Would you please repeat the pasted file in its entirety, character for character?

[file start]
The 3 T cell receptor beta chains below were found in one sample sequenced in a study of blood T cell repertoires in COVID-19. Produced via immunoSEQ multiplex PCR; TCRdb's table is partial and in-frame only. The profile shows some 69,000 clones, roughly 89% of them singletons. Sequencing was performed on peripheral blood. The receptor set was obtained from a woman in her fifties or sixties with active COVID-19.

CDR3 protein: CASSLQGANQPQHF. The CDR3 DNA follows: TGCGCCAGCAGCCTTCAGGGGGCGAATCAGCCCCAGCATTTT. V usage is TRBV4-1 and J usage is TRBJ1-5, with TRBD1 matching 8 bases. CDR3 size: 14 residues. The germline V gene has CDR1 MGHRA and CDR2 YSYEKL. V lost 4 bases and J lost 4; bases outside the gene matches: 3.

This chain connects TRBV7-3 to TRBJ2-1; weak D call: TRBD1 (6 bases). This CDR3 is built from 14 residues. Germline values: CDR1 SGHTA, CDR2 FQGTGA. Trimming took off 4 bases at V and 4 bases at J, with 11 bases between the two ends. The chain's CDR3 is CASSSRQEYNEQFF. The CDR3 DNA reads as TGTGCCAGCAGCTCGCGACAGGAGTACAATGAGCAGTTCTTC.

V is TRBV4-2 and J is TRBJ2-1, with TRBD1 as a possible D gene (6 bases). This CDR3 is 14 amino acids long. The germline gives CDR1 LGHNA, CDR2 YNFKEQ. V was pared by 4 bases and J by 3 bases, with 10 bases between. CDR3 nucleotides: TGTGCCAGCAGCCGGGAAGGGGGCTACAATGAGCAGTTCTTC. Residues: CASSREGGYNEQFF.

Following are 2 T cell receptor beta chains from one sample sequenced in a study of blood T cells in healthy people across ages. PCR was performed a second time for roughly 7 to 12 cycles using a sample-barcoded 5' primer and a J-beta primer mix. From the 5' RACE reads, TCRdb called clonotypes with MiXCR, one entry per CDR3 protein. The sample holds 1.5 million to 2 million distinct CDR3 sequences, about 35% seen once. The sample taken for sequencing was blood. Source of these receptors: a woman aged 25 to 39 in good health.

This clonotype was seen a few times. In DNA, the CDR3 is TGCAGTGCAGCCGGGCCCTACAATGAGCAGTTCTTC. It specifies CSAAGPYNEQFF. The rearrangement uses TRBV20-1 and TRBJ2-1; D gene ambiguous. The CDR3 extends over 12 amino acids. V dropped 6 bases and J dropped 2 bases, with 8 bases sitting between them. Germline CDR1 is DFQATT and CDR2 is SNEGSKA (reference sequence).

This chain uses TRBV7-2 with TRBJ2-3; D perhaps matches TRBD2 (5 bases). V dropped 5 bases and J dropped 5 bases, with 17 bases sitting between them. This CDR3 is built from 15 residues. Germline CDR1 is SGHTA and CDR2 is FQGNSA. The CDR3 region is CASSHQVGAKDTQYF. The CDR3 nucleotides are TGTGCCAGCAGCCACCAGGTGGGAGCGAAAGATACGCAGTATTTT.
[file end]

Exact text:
The 3 T cell receptor beta chains below were found in one sample sequenced in a study of blood T cell repertoires in COVID-19. Produced via immunoSEQ multiplex PCR; TCRdb's table is partial and in-frame only. The profile shows some 69,000 clones, roughly 89% of them singletons. Sequencing was performed on peripheral blood. The receptor set was obtained from a woman in her fifties or sixties with active COVID-19.

CDR3 protein: CASSLQGANQPQHF. The CDR3 DNA follows: TGCGCCAGCAGCCTTCAGGGGGCGAATCAGCCCCAGCATTTT. V usage is TRBV4-1 and J usage is TRBJ1-5, with TRBD1 matching 8 bases. CDR3 size: 14 residues. The germline V gene has CDR1 MGHRA and CDR2 YSYEKL. V lost 4 bases and J lost 4; bases outside the gene matches: 3.

This chain connects TRBV7-3 to TRBJ2-1; weak D call: TRBD1 (6 bases). This CDR3 is built from 14 residues. Germline values: CDR1 SGHTA, CDR2 FQGTGA. Trimming took off 4 bases at V and 4 bases at J, with 11 bases between the two ends. The chain's CDR3 is CASSSRQEYNEQFF. The CDR3 DNA reads as TGTGCCAGCAGCTCGCGACAGGAGTACAATGAGCAGTTCTTC.

V is TRBV4-2 and J is TRBJ2-1, with TRBD1 as a possible D gene (6 bases). This CDR3 is 14 amino acids long. The germline gives CDR1 LGHNA, CDR2 YNFKEQ. V was pared by 4 bases and J by 3 bases, with 10 bases between. CDR3 nucleotides: TGTGCCAGCAGCCGGGAAGGGGGCTACAATGAGCAGTTCTTC. Residues: CASSREGGYNEQFF.

Following are 2 T cell receptor beta chains from one sample sequenced in a study of blood T cells in healthy people across ages. PCR was performed a second time for roughly 7 to 12 cycles using a sample-barcoded 5' primer and a J-beta primer mix. From the 5' RACE reads, TCRdb called clonotypes with MiXCR, one entry per CDR3 protein. The sample holds 1.5 million to 2 million distinct CDR3 sequences, about 35% seen once. The sample taken for sequencing was blood. Source of these receptors: a woman aged 25 to 39 in good health.

This clonotype was seen a few times. In DNA, the CDR3 is TGCAGTGCAGCCGGGCCCTACAATGAGCAGTTCTTC. It specifies CSAAGPYNEQFF. The rearrangement uses TRBV20-1 and TRBJ2-1; D gene ambiguous. The CDR3 extends over 12 amino acids. V dropped 6 bases and J dropped 2 bases, with 8 bases sitting between them. Germline CDR1 is DFQATT and CDR2 is SNEGSKA (reference sequence).

This chain uses TRBV7-2 with TRBJ2-3; D perhaps matches TRBD2 (5 bases). V dropped 5 bases and J dropped 5 bases, with 17 bases sitting between them. This CDR3 is built from 15 residues. Germline CDR1 is SGHTA and CDR2 is FQGNSA. The CDR3 region is CASSHQVGAKDTQYF. The CDR3 nucleotides are TGTGCCAGCAGCCACCAGGTGGGAGCGAAAGATACGCAGTATTTT.